Audible Audio: Alessandro Bosetti

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Alessandro Bosetti was born in Milan, Italy in 1973. He is a composer and sound artist working on the musicality of spoken words and unusual aspects of spoken communication, producing text-sound compositions featured in live performances, radio broadcastings and published recordings. In his work he moves across the line between sound anthropology and composition, often including translation and misunderstanding in the creative process. Field research and interviews build the basis for abstract compositions, along with electro-acoustic and acoustic collages, relational strategies, trained and untrained instrumental practices, vocal explorations and digital manipulations. Recent projects include African Feedback (Errant Bodies press), the interactive speaking machine "MaskMirror" (STEIM, Kunstradio.at a.o. ) and an ongoing project on linguistic enclaves in the USA.

Do you consider your audio work to be "music"? Always? Sometimes? Do you think about such things?

Surely, yes. The only real decisions I take in my work are musical decisions.

Has anyone ever challenged you on whether or not your work was music? What happened?

What's up with everybody asking this question right now? It is somehow up in the air again. Together with "should I move to Berlin?" and "should I go back to school?" I know, I know, it must be because of the bad economy.... that must be the reason... In any case yes, it happened, I had been challenged by someone but then I forgot what happened. I was also musically challenged as a kid. My Argentinean grand-aunt was a piano teacher. She wore an impressive layer of white make up on her face. She resembled something in between a Japanese geisha and a cheesecake frosting. She gave me two piano lessons. In the first one I just sat there copying treble keys on a piece of pentagram paper for one hour trying to get it right. In the second I had to do the same. After then I stopped - of course - and decided that my nature was that of a surely unmusical being. Now I am 36 and I know that this is not really the case. I am very happy of that.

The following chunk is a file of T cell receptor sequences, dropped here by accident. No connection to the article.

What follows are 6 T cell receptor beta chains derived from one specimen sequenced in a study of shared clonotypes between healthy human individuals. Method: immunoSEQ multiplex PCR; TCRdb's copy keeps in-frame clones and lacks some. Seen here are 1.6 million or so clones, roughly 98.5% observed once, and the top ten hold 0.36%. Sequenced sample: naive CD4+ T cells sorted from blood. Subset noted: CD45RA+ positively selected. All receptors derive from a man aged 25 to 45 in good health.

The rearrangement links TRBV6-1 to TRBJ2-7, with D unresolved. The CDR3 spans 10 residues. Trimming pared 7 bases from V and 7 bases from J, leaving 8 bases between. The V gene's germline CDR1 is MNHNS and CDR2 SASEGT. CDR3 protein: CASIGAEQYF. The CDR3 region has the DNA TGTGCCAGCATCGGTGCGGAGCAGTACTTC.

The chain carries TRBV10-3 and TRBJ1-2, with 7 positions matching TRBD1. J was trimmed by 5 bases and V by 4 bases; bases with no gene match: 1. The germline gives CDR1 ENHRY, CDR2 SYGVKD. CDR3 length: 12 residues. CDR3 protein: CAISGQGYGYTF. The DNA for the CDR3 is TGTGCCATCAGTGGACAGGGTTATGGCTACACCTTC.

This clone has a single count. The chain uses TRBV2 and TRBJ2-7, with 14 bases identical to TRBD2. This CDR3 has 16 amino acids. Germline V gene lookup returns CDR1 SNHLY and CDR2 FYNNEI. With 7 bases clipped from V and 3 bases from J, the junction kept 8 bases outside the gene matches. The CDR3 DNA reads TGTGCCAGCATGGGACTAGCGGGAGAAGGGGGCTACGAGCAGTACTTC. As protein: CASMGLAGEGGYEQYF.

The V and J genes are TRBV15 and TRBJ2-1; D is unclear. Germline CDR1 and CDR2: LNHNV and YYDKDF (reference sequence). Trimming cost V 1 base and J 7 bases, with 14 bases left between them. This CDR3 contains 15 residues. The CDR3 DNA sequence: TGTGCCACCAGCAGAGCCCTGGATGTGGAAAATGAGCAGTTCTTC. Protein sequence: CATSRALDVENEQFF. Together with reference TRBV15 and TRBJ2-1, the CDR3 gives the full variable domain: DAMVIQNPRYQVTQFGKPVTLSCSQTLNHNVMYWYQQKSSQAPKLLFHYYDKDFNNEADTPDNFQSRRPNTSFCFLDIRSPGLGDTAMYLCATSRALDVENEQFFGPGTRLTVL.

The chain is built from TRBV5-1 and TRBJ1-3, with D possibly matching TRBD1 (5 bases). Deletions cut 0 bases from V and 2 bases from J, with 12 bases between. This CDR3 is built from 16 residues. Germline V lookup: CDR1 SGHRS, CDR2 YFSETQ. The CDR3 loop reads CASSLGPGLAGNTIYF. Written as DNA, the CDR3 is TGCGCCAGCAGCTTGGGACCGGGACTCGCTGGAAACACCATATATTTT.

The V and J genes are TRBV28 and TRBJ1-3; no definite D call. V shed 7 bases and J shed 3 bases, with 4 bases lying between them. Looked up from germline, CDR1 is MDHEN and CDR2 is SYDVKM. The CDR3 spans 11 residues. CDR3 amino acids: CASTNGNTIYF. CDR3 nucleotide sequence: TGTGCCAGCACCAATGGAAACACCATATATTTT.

How would you defend your work as being "music" if you had to? Or would you?

I simply know it is music.

If you don't defend your audio work as "music," is there a term you use for it?

Once I had the honor to sit beside Henri Chopin in a restaurant and talk to him for a couple hours. He looked infinitely old. He looked almost like a dead person. So fragile. But humorous at the same time. He just had played a wonderful performance at the Berlin poetry festival. I had been digging his work for a while, reading that fabulous and meandering compendium that his Poesie Sonore book is and exploring the revoue OU in the accurate re-edition released on CD by Alga Marghen. After one hour that I was talking with him about his work I realized I was constantly referring to it as "his music". I knew how he dreaded this definition. He had spent so much ink in his younger years making clear how his work was poetry and not music. He wanted it to belong to the realm of the lettres. Still I was forgetful and kept calling it music all the time. A terrifying mistake. And with one of the artists I admired the most. At a certain point I become aware my faux pas. He looked so old and fragile I dreaded that he could have got upset and die on the spot, or mabe just disintegrate into sand or catch fire like a vampire exposed to sunlight (did you see the Katrin Bigelow vampire western movie? It's great...). But he didn't. I apologized. He was just laughing. He seemed allright with it. He was laughing all the time. He was so happy to be still alive.

What are your favorite sorts of music? And nonmusic?

Speech is one. There are many others.

Anything else?

Check out that vampire movie. It's really good!

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